The Laurelbrook Seventh-day Adventist Church service on October 20, 2018 began with Clifton Brandt welcoming everyone and making a few announcements. There will be a baptism at 2:00 p.m. at the lake.
Leilani (junior) played an introit. The congregation had a silent invocation and then sang “Lord, I Want to Be a Christian”. Rich Sutton had the main prayer; the congregation responded with “Hear Our Prayer, O Lord”.
Scott Sterling then called for the offering. Sebastian Roy-Lavallee and Jakob (junior) then collected the morning offerings; the loose offering went to the local church budget. The Bradford family brass ensemble played while the offering was being collected. The congregation sang the doxology, and Scott Sterling prayed for the offering.
Elena (sophomore) read the children a story about Naaman’s leprosy problem and Naaman’s encounter with the prophet Elisha. Naaman was healed only when he totally followed the prophet’s instructions.
Scott Sterling then read Acts 22:15-16 “15 For thou shalt be his witness unto all men of what thou hast seen and heard. 16 And now why tarriest thou? arise, and be baptized, and wash away thy sins, calling on the name of the Lord.” The Bradford family instrumental ensemble then played “Fairest Lord Jesus” for special music.
Rich Sutton discussed the topic “What Are You Waiting For?” During the sermon, the 14 students (seven boys and seven girls) who will be baptized recited the baptismal vows. After the sermon, he had an altar call. The congregation sang “Baptize Us Anew”. Rich Sutton had the closing prayer.
Personnel Other Than Students:
Clifton Brandt – works with Laurelbrook’s water, sewer, and boiler systems
Rich Sutton – Laurelbrook president
Scott Sterling – Laurelbrook IT person
Sebastian Roy-Lavallee – Laurelbrook men’s work coordinator
Following are some notes on the sermon by Rich Sutton:
Nathan Polk from Weimar College had the Fall Week of Prayer. 22 young people came forward during the altar call. 14 were to be baptized this afternoon (baptismal vows were recited during the sermon).
Baptism doesn’t mean that you will never sin again. When you sin, get up and connect with the Lord.
Acts 22:12-16 “12 And one Ananias, a devout man according to the law, having a good report of all the Jews which dwelt [there], 13 Came unto me, and stood, and said unto me, Brother Saul, receive thy sight. And the same hour I looked up upon him. 14 And he said, The God of our fathers hath chosen thee, that thou shouldest know his will, and see that Just One, and shouldest hear the voice of his mouth. 15 For thou shalt be his witness unto all men of what thou hast seen and heard. 16 And now why tarriest thou? arise, and be baptized, and wash away thy sins, calling on the name of the Lord.”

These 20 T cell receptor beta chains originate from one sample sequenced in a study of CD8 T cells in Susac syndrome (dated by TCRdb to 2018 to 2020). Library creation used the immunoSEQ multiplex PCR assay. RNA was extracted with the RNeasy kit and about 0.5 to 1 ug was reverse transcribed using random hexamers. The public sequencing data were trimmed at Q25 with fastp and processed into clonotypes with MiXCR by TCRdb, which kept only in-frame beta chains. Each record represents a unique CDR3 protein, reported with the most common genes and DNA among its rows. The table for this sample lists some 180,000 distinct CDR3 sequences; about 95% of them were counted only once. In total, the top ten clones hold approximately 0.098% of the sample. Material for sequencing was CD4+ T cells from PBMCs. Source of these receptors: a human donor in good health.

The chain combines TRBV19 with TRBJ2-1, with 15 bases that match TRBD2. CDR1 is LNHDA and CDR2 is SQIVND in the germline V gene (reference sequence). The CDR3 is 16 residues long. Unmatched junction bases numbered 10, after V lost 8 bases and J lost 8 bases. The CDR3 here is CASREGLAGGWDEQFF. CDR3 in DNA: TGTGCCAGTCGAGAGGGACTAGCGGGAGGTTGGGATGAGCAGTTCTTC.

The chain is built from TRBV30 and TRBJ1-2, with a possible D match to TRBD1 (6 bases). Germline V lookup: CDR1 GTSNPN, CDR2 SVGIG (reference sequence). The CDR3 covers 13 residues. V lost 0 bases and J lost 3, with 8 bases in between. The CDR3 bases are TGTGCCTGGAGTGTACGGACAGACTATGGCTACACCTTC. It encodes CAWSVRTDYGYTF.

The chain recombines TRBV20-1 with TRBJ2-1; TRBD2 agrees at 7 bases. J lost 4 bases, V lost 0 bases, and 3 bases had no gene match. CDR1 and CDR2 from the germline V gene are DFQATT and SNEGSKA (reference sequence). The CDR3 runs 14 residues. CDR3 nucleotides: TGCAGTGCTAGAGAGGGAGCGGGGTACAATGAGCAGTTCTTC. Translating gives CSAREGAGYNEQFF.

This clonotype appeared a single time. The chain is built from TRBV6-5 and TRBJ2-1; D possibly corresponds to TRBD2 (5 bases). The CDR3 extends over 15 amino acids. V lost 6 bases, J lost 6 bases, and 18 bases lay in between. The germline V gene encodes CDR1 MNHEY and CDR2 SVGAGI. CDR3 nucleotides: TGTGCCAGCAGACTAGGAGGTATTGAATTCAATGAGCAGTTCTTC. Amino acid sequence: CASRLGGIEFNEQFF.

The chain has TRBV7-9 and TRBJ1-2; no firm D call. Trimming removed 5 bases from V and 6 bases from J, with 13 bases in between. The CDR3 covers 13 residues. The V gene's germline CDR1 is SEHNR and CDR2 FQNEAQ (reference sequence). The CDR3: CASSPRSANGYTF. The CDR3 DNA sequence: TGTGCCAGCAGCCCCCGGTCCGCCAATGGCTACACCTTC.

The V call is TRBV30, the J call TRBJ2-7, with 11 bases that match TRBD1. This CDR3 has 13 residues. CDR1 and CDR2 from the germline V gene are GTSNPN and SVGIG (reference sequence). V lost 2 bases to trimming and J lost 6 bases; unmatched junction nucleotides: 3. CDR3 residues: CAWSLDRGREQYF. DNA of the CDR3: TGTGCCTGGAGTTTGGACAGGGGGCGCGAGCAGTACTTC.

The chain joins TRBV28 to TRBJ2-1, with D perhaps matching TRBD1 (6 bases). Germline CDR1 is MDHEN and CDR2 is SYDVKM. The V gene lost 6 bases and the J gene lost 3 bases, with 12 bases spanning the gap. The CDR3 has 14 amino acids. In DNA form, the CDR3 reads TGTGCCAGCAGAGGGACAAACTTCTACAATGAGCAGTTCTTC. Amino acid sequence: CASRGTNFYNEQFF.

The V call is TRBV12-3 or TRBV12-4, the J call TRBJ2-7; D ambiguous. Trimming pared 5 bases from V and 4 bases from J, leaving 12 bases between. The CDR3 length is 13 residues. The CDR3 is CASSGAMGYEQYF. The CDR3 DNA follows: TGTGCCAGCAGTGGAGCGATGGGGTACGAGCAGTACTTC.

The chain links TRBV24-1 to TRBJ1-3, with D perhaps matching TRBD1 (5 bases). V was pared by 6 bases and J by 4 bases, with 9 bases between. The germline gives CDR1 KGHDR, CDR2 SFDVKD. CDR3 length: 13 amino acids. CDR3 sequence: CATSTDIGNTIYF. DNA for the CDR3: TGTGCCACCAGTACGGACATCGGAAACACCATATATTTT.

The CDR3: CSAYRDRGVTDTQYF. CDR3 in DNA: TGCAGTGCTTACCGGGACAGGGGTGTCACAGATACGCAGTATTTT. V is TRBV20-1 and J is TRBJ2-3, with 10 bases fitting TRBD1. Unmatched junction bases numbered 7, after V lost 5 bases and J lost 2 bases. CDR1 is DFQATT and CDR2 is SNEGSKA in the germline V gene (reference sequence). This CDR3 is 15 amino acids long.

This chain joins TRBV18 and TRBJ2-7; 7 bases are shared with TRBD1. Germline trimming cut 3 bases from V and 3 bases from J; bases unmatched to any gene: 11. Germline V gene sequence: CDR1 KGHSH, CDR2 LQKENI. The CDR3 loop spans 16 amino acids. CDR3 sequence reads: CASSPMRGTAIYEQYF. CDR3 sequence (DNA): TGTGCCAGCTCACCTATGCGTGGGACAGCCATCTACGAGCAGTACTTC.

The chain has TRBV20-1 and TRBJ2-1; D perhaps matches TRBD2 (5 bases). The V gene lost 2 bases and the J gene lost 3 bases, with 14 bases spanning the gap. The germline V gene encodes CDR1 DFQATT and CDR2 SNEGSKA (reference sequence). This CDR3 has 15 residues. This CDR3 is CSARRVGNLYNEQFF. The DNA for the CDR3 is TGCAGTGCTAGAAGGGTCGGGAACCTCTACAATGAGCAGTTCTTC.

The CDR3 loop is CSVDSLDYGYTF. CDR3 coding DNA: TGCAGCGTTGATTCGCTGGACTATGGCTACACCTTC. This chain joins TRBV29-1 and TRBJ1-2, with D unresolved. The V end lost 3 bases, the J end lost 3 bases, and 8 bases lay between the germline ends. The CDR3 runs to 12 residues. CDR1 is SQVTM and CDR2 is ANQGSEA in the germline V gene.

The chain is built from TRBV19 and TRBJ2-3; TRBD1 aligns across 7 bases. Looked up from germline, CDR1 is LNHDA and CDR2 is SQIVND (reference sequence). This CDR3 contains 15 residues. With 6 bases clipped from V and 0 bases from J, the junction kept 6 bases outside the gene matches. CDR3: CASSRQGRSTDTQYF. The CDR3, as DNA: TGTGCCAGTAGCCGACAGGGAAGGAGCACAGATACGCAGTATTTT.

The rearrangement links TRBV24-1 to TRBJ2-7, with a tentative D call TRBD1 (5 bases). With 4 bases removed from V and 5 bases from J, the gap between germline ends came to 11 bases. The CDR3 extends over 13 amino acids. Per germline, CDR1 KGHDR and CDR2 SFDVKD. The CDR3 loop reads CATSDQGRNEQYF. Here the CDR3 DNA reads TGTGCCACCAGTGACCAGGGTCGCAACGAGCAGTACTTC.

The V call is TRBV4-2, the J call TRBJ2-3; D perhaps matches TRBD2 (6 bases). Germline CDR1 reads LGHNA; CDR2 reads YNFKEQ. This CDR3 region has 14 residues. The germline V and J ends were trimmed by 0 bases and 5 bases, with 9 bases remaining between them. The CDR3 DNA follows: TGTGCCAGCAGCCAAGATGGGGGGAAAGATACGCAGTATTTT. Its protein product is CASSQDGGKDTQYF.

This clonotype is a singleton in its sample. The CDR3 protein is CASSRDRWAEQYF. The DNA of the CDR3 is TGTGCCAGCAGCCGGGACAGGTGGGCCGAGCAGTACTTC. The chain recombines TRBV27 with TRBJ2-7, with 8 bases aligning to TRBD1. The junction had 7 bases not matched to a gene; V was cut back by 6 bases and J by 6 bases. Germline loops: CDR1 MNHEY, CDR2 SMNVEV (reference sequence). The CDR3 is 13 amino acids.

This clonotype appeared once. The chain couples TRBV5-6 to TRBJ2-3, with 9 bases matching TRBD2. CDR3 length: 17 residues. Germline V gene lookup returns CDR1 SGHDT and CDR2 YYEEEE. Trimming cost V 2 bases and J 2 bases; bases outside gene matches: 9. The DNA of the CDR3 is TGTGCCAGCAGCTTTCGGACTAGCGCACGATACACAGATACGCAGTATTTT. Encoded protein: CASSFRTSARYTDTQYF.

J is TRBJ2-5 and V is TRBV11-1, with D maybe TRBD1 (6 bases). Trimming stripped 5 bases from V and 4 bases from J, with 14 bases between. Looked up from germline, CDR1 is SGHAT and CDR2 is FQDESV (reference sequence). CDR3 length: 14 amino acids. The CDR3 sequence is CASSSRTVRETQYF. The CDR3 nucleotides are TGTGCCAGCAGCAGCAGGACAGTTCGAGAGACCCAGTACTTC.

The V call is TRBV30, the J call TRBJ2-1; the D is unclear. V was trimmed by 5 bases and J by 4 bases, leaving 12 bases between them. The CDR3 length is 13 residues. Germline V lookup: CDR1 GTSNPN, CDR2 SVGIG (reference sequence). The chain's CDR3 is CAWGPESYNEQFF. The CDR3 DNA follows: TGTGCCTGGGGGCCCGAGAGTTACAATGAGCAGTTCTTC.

Paul’s purpose in Damascus was to do away with the Christians there. Paul was baptized because he needed to know Jesus.
Paul was now going another way, but he remembered that in his former life he had persecuted the Christians. He didn’t linger on the memories.
Acts 22:17-20 “17 And it came to pass, that, when I was come again to Jerusalem, even while I prayed in the temple, I was in a trance; 18 And saw him saying unto me, Make haste, and get thee quickly out of Jerusalem: for they will not receive thy testimony concerning me. 19 And I said, Lord, they know that I imprisoned and beat in every synagogue them that believed on thee: 20 And when the blood of thy martyr Stephen was shed, I also was standing by, and consenting unto his death, and kept the raiment of them that slew him.”
After baptism, sinners run away from sin instead of following sinners as examples.
1 Corinthians 15:50-58 “50 Now this I say, brethren, that flesh and blood cannot inherit the kingdom of God; neither doth corruption inherit incorruption. 51 ¶ Behold, I shew you a mystery; We shall not all sleep, but we shall all be changed, 52 In a moment, in the twinkling of an eye, at the last trump: for the trumpet shall sound, and the dead shall be raised incorruptible, and we shall be changed. 53 For this corruptible must put on incorruption, and this mortal [must] put on immortality. 54 So when this corruptible shall have put on incorruption, and this mortal shall have put on immortality, then shall be brought to pass the saying that is written, Death is swallowed up in victory. 55 O death, where [is] thy sting? O grave, where [is] thy victory? 56 The sting of death [is] sin; and the strength of sin [is] the law. 57 But thanks [be] to God, which giveth us the victory through our Lord Jesus Christ. 58 ¶ Therefore, my beloved brethren, be ye stedfast, unmoveable, always abounding in the work of the Lord, forasmuch as ye know that your labour is not in vain in the Lord.”
During baptism, doing down into the water represents death. A brand new person comes out of the water.
John 15:5 “I am the vine, ye [are] the branches: He that abideth in me, and I in him, the same bringeth forth much fruit: for without me ye can do nothing.” Remember these texts during your life experiences.
Mark 10:27 “And Jesus looking upon them saith, With men [it is] impossible, but not with God: for with God all things are possible.”
We are God’s limit.
Matthew 10:22 “And ye shall be hated of all [men] for my name’s sake: but he that endureth to the end shall be saved.”
Ellen White says in the Desire of Ages that we can do good things only when God gives us the power to do so. Our lives can be a series of uninterrupted victories through God although some of those victories may be only seen as such in the light of eternity.